The Reminder is making its archives back to 2003 available on our website. Please note that, due to technical limitations, archive articles are presented without the usual formatting.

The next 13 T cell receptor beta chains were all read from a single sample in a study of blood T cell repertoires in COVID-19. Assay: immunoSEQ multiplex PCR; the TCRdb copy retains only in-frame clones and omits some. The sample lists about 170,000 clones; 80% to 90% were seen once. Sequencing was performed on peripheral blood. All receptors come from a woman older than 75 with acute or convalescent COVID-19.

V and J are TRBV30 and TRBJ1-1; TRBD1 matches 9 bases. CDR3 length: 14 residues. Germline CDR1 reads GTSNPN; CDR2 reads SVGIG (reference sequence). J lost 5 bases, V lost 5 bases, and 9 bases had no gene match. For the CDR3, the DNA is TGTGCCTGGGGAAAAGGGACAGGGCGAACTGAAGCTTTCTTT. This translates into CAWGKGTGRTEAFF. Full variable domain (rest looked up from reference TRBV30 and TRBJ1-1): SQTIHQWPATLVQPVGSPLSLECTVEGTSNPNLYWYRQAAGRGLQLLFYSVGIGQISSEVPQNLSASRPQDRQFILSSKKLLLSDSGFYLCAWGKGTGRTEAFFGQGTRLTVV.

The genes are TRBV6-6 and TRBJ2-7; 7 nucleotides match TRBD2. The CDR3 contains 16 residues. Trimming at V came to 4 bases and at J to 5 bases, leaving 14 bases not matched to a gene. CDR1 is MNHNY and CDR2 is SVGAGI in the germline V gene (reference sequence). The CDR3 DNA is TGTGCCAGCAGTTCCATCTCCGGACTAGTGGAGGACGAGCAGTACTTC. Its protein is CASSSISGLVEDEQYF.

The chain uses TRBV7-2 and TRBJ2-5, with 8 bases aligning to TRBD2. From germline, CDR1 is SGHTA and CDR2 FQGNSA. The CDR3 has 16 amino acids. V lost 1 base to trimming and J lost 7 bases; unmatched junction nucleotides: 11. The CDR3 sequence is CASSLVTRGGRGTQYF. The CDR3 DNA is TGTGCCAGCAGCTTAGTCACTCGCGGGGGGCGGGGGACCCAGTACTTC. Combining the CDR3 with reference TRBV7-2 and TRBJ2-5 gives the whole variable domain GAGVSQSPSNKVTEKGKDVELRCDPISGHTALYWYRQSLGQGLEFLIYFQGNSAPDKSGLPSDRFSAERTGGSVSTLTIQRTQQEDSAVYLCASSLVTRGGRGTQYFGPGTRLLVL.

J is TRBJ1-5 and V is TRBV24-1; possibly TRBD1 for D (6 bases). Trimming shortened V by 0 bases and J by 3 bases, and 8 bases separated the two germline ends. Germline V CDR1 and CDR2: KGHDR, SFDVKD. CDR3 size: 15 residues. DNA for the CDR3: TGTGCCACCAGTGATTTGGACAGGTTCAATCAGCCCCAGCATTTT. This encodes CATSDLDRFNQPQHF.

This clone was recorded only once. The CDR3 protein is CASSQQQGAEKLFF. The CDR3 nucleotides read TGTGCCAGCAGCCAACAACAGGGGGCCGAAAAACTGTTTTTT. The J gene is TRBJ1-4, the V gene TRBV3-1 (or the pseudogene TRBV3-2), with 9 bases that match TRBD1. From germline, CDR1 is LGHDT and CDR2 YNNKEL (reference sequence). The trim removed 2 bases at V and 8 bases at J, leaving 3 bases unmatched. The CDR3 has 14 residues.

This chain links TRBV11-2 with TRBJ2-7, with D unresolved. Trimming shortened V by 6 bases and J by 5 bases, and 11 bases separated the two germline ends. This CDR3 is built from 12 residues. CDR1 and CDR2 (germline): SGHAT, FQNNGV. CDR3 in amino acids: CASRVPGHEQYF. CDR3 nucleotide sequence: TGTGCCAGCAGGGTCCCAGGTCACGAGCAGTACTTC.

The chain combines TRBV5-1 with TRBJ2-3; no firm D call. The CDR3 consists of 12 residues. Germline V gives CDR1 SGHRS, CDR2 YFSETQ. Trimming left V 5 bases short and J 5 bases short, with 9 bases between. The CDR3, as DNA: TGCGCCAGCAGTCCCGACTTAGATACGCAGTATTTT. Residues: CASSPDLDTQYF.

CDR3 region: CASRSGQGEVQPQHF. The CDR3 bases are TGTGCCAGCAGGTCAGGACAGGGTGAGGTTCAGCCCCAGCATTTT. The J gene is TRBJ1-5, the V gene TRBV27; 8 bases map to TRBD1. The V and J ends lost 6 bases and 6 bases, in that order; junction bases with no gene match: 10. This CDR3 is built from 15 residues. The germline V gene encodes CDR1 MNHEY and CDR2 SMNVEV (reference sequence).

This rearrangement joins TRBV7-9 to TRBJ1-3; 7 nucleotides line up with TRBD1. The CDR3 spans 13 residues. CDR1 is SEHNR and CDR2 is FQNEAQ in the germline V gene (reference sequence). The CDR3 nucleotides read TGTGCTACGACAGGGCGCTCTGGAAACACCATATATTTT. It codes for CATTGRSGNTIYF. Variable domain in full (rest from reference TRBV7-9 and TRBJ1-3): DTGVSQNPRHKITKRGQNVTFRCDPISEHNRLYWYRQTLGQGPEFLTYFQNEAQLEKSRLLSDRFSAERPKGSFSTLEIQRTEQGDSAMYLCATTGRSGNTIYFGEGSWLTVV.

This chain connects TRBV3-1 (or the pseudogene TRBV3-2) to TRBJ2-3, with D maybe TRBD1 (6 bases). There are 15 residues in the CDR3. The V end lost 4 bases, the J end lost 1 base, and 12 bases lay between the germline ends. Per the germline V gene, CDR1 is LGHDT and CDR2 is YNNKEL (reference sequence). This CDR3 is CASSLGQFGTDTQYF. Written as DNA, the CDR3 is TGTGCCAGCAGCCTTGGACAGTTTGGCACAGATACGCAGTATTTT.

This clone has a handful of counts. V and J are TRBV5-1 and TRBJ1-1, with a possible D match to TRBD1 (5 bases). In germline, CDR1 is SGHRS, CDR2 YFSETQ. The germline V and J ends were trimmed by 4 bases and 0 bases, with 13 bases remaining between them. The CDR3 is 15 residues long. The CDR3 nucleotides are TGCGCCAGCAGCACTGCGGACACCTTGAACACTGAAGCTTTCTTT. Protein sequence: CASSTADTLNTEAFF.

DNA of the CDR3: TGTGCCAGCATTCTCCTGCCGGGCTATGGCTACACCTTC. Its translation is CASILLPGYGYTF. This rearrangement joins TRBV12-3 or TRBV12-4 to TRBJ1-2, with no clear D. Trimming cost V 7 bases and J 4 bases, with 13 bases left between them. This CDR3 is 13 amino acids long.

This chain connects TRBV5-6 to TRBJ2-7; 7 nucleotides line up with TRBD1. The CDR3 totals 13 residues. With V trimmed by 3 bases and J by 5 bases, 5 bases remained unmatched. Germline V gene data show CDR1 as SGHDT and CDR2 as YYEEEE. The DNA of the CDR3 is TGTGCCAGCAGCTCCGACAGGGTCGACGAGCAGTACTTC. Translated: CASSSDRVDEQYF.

"Staying positive is the name of the game in this racket," says Snow Lake Prospector, Ken deGraff. However, it's hard to understand that line of thinking when you ask him about his recent foray to the Manitoba Mining and Mineral Conference in Winnipeg "Nobody is looking for grassroots stuff, they all want something more advanced," said the prospector upon his return from the recent mineral conference. "It's a hard sell anyway, but a prospector with a hand full of rocks is pretty well dead in the water. Any of the companies looking for properties to develop want technical reports by a geologist." Undeterred by the setback, deGraff realizes that he holds very few of the cards in this high stakes game, until he has a company's interest. And if that's what he has to do in order to build interest, then that's what he'll do. "I had a geologist up this past summer looking at my properties and developing geological reports for me," explained deGraff. "This guy was quite surprised at what he saw out there. I have one property, known as the Arse Claims (for Arsenopyrite), west of Niblock Lake. It is very large and has base metal and gold potential. He thought the base metal stuff I told him about was going to be barren phyrrhotite bodies. Of course they aren't. The geology there is right on the mark for this belt." "So that's what I'm getting done this year," added deGraff. "It just wasn't ready for the convention." Nonetheless, he is left to wonder how his trade booth would have faired, had he manned it armed with technical data on his claims. "I had my booth set up with diagrams of my properties, grades, samples, blowup photos, assays Ð and some pretty damn good ones too," he said with pride. "Most of the people who stopped by said it was nice looking stuff, but too grassroots for them." Originally from Winnipeg, deGraff has lived in the Flin Flon/Snow Lake area since 1980. He moved to Snow Lake permanently in 1994 and he and wife Mae Ð who is the Director of Nursing at the Snow Lake Health Centre Ð reside in the Anderson Bay cottage subdivision. The prospector holds three gold properties right now; the aforementioned Arse Claims, the Watts River property, and one other that is in the vicinity of Foran's Northstar property. See 'Potential' P.# Con't from P.# And deGraff feels that out of all his properties, the Arse Claims holds the most promise. However, he thinks that he'd have to get a large company involved in order for anyone to appreciate its full potential. "I optioned it once locally and there was some work done mainly on the south part, or gold bearing area," he said. "They liked the assays and the strike length of the property, but the limited work they did didn't prove up anything." He adds that there has been virtually nothing done on the base metal portion to the north. While deGraff is busy in the spring and fall with wild rice, and is a contract line cutter at other times of the year, every summer he says he spends close to a month working all of his claims. "I've held some of them since 1993," he notes. "I spend time on each one trenching, prospecting, and just trying to add to the showings of the property." This amiable rock hound started prospecting 23 years ago when he staked his first claim in Sherriden, Manitoba. He's still waiting for the big one to come along, but states that there isn't a doubt in his mind that it won't, and he thinks that he both lives and hunts for it in the place that has the highest probability of hosting the mother lode. "I've talked to a lot of mining people over the years," he said. "Most state that if they were going to get into the game on their own, Snow Lake would be the place to do it. Sixty percent of the rocks in the Flin Flon/Snow Lake greenstone belt are altered (which means it deviates by showing the beginnings of mineralization). This area is unique! It has enormous potential to host mineable ore." "Besides that, I like Snow Lake," deGraff adds emphatically.